Lit/Rant

Hollow World by Michael Sullivan is one of the best time machine stories in years . . .”
—Christopher J. Garcia (The Drink Tank), interviewed at scyflynn.com

On Theft of Swords

"Filled with adventure and clever dialog and featuring a pair of not-quite-heroes whose loyalties to each other provide them with their greatest strength, this epic fantasy showcases the arrival of a master storyteller... A winning debut for fantasy lovers."
Library Journal

"Hair-raising escapes, flashy sword fights, and faithful friendship complete the formula for good old-fashioned escapist fun."
Publishers Weekly

"It's Lord of the Rings meets Pirates of the Caribbean."
Realm of Worlds

On The Crown Conspiracy

"The Crown Conspiracy is great fun and a romp end to end. Highly recommended."
Fantasy Book Critic

"Highly recommend it to all fans of fantasy.... I can’t wait to get my hands on the second omnibus, Rise of Empire."
——Civilian Reader

“Fantastically crafted.”
Book Probe

“The traveler in Hollow World leaps ahead with a time machine, yet in the midst of massive technological change and grand ambition more fundamental dreams and nightmares still exert a haunting force....giving a play of ideas of the harder edge that drives classic mystery, adventure, and science fiction.”
Locus

Library Journal
04/15/2014
Dying of cancer and unable to face the emptiness of his marriage after his son's death, engineer Ellis Rogers builds a time machine in his garage. Aiming for 200 years into the future, Ellis instead jumps forward 2,000 years. The first two people he encounters are strangely hairless and genderless, and Ellis watches in horror as one of them stabs and kills the other. A group comes to investigate, including the counselor Pax, who takes Ellis home with him. Pax tries to help Ellis acclimate to this new world where humanity has created elaborate new habitats below Earth's surface. But Ellis might be the only person who can find out why his arrival coincided with the first murder in a millennium. VERDICT This short novel from Sullivan ("The Riyria Revelations" series) is an enjoyable look at a post-scarcity society in the future, with a man from our time highlighting the ways we might stay the same, even as the world around us changes.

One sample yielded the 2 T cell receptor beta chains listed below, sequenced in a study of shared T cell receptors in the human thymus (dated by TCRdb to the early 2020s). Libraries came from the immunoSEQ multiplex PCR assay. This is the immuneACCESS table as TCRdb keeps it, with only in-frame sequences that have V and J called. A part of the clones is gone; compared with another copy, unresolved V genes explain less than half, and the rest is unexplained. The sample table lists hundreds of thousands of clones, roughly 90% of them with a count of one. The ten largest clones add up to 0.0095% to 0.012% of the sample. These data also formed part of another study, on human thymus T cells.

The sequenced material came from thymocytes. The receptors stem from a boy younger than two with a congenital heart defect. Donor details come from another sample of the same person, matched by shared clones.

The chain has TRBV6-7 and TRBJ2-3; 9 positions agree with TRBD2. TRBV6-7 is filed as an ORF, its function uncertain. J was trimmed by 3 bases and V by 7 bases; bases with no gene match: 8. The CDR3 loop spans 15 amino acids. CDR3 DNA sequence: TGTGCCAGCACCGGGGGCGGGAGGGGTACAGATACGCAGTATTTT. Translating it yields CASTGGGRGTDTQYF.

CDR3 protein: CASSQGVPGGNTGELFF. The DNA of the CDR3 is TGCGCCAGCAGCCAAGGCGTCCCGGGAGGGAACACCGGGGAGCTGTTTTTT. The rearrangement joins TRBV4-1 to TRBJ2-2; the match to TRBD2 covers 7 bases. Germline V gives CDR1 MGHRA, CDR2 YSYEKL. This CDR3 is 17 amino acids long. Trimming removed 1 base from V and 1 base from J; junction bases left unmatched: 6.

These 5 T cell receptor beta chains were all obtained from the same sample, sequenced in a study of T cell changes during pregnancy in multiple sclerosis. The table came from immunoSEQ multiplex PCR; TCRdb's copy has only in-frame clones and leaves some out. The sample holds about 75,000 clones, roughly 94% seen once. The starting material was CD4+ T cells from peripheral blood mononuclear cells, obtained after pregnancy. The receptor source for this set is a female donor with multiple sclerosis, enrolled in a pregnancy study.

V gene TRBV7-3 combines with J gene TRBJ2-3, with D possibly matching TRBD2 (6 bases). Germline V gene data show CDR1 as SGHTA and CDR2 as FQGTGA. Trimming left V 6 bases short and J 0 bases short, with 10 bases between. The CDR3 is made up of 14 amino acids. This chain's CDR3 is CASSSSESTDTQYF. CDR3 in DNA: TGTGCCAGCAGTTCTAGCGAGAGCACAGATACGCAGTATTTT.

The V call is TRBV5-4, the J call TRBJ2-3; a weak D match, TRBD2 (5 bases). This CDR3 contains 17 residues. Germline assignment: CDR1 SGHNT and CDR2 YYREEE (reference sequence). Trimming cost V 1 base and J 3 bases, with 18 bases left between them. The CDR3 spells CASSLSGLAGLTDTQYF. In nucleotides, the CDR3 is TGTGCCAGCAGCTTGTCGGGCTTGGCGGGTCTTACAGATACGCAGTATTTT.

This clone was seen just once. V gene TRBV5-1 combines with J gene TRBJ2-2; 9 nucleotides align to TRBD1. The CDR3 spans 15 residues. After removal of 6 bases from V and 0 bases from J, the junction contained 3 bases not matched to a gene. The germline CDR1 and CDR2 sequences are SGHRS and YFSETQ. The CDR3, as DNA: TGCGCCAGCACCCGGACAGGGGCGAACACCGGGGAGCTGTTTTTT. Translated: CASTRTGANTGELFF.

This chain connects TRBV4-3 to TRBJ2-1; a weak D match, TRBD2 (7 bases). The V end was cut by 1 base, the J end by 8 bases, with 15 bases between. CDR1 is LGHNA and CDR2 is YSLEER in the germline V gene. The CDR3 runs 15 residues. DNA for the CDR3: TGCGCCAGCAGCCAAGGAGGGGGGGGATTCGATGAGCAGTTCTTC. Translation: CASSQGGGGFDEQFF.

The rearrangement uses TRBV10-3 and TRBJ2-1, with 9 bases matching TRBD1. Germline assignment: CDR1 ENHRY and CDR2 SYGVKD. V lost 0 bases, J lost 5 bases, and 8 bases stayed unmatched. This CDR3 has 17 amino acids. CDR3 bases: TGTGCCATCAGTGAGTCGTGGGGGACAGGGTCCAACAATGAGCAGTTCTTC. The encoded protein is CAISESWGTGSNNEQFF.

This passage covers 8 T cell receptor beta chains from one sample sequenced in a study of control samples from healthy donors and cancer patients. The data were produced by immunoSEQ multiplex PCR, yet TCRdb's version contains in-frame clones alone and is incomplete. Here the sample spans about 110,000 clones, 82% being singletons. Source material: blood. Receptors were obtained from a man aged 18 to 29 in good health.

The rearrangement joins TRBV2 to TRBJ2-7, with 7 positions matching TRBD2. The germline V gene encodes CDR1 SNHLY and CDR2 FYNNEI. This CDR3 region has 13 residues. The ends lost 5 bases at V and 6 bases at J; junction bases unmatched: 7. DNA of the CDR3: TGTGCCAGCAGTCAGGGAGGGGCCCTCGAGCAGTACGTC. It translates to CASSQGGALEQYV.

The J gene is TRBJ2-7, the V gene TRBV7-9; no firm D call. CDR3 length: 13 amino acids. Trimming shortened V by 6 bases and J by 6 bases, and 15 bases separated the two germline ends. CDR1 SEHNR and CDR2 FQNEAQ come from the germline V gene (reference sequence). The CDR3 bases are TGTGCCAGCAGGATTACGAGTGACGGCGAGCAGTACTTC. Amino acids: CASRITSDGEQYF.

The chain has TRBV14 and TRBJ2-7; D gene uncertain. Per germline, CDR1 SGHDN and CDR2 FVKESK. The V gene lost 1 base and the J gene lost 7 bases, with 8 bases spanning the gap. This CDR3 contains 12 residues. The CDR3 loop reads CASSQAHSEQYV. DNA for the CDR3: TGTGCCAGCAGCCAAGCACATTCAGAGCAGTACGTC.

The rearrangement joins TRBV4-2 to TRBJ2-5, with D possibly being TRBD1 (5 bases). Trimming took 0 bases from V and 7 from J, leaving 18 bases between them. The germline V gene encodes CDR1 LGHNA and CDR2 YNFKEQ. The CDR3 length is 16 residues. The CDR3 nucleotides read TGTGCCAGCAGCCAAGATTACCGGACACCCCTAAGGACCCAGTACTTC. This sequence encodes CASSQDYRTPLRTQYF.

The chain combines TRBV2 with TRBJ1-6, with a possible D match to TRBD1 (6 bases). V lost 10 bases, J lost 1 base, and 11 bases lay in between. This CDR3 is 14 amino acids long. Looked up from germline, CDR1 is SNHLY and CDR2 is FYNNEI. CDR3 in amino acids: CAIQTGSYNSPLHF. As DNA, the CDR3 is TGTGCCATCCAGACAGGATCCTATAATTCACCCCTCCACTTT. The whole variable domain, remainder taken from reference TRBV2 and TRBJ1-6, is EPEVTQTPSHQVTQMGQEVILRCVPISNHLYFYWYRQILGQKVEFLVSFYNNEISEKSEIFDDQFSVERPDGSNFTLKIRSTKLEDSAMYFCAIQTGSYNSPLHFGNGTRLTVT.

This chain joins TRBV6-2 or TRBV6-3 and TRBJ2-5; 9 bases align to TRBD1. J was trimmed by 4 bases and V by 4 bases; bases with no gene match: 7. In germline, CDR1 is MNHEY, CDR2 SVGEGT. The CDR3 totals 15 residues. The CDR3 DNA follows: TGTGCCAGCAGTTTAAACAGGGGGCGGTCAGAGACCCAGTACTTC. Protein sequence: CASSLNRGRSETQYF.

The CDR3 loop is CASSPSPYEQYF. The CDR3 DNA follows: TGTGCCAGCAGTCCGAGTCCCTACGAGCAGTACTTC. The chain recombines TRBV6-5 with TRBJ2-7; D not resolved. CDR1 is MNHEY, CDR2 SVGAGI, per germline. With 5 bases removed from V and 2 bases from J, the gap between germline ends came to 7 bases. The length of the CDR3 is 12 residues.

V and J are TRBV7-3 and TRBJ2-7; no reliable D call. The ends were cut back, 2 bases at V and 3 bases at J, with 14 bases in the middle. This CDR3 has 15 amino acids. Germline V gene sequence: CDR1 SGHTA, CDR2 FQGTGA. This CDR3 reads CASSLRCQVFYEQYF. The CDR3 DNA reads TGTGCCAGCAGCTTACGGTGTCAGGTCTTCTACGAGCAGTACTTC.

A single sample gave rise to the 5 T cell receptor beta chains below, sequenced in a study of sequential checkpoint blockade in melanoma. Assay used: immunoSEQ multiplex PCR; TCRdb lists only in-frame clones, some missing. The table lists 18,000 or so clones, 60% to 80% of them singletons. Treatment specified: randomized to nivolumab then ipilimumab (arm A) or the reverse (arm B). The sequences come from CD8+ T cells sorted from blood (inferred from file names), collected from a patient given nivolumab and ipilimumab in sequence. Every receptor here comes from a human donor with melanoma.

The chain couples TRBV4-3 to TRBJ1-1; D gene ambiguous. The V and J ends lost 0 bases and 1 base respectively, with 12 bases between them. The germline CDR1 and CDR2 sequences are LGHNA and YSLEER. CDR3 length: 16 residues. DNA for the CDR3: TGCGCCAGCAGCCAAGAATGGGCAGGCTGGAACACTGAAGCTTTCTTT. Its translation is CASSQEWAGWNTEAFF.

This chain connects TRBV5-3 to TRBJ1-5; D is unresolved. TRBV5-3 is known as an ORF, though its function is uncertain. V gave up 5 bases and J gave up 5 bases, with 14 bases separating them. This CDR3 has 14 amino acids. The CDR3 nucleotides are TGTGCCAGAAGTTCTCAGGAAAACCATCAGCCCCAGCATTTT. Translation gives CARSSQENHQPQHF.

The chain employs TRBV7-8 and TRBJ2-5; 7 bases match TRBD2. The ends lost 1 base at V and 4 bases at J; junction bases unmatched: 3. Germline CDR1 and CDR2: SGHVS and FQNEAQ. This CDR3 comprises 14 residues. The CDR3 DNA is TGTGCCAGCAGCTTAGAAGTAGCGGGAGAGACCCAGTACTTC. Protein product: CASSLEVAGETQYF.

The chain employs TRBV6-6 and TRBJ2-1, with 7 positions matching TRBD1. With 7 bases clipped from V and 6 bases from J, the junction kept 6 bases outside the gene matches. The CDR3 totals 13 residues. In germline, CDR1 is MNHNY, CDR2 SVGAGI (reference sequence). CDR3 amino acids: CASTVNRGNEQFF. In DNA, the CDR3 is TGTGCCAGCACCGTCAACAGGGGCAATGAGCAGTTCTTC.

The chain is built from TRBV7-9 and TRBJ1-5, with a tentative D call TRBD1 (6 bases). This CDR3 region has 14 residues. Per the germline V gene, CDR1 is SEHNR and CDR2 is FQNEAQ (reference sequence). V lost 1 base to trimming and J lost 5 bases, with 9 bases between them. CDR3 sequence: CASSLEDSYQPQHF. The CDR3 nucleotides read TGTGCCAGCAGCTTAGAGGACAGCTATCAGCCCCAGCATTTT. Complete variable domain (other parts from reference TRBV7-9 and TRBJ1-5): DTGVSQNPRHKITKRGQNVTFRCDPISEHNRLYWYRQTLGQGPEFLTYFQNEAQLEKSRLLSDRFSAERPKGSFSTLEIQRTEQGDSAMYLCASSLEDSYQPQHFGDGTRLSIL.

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Product Details

ISBN-13:
9781616961831
Publisher:
Tachyon Publications
Publication date:
04/15/2014
Pages:
384
Sales rank:
484,271
Product dimensions:
5.50(w) x 8.30(h) x 1.10(d)

Related Subjects

Read an Excerpt

Excerpt from Hollow World, chapter four

***

“Everyone just stay back.”

“Darwin—has to be.”

“Anyone see the attack?”

“No. I was the one who reported it—who requested help. We didn’t see it, though. They were like that when we found them.”

“And you’re part of the same group?”

“Gale University—I’m leading a class in ancient history. We were on a field trip.”

“All right, you can do us a favor and just continue with that. Stay clear of this side of the park, okay?”

“Is it really a Darwin?”

“We don’t know what we’re dealing with yet, so please give us room.”

Ellis opened his eyes and found the blue sky, now decorated with pretty balls of white cotton. The light was different, the sun having moved well to the west so that the trees and farmhouse were casting long shadows. His chest was better. He could breathe again, yet everything else felt sore.

“Pax—open eyes here.”

“Okay, everyone just relax.” The person speaking was the closest of those around him, but still about thirty feet away.

A dozen people had gathered near the old farmhouse, two standing closer than the rest and all looking identical. Each shared the same soft face with big, dark eyes, short noses, and tan-brown skin as if some Middle Eastern mother had popped out an Irish Catholic-sized brood of identical duodecaplets.

They were all dressed oddly, with several not dressed at all. Some just wore hats, or scarves, or coats. One was dressed all in bright yellow. Another had a full ensemble of red and white stripes—right down to shoes, which made Ellis think of Dr. Seuss. None of them had a single strand of hair, and just like the first pair of androgynous manikins, these new visitors also appeared to have been made by Mattel.

Ellis wondered if he was having a dream of the Wizard of Oz variety. Everyone looked vaguely like a bald version of the lady doctor who had told him he was going to die. Maybe he had never time traveled at all. Any minute he could wake up surrounded by Warren, Peggy, and the doctor so he could say, “And you were there, and you, and you.

“We should get more help,” said one of the two nearest, who wore just a satchel hanging from one shoulder, a frightened look, and a decorative tattoo. Both spoke in the same fashion as the others.

“Give me a minute, okay,” the closer of the two replied. He, she, or it wore a full set of clothes, at least. Some strange getup pulled from a Sherlock Holmes story consisting of a long black frock coat, silver vest, white trousers, wing shirt, gray tie, and a bowler hat. Maybe Ellis had accidentally crashed a wedding or really had gone back in time. So what if Hoffmann didn’t think it was possible.

“Pax! Don’t go near it. If that’s a Darwin, we don’t know what it’ll do. It’s already killed one person.”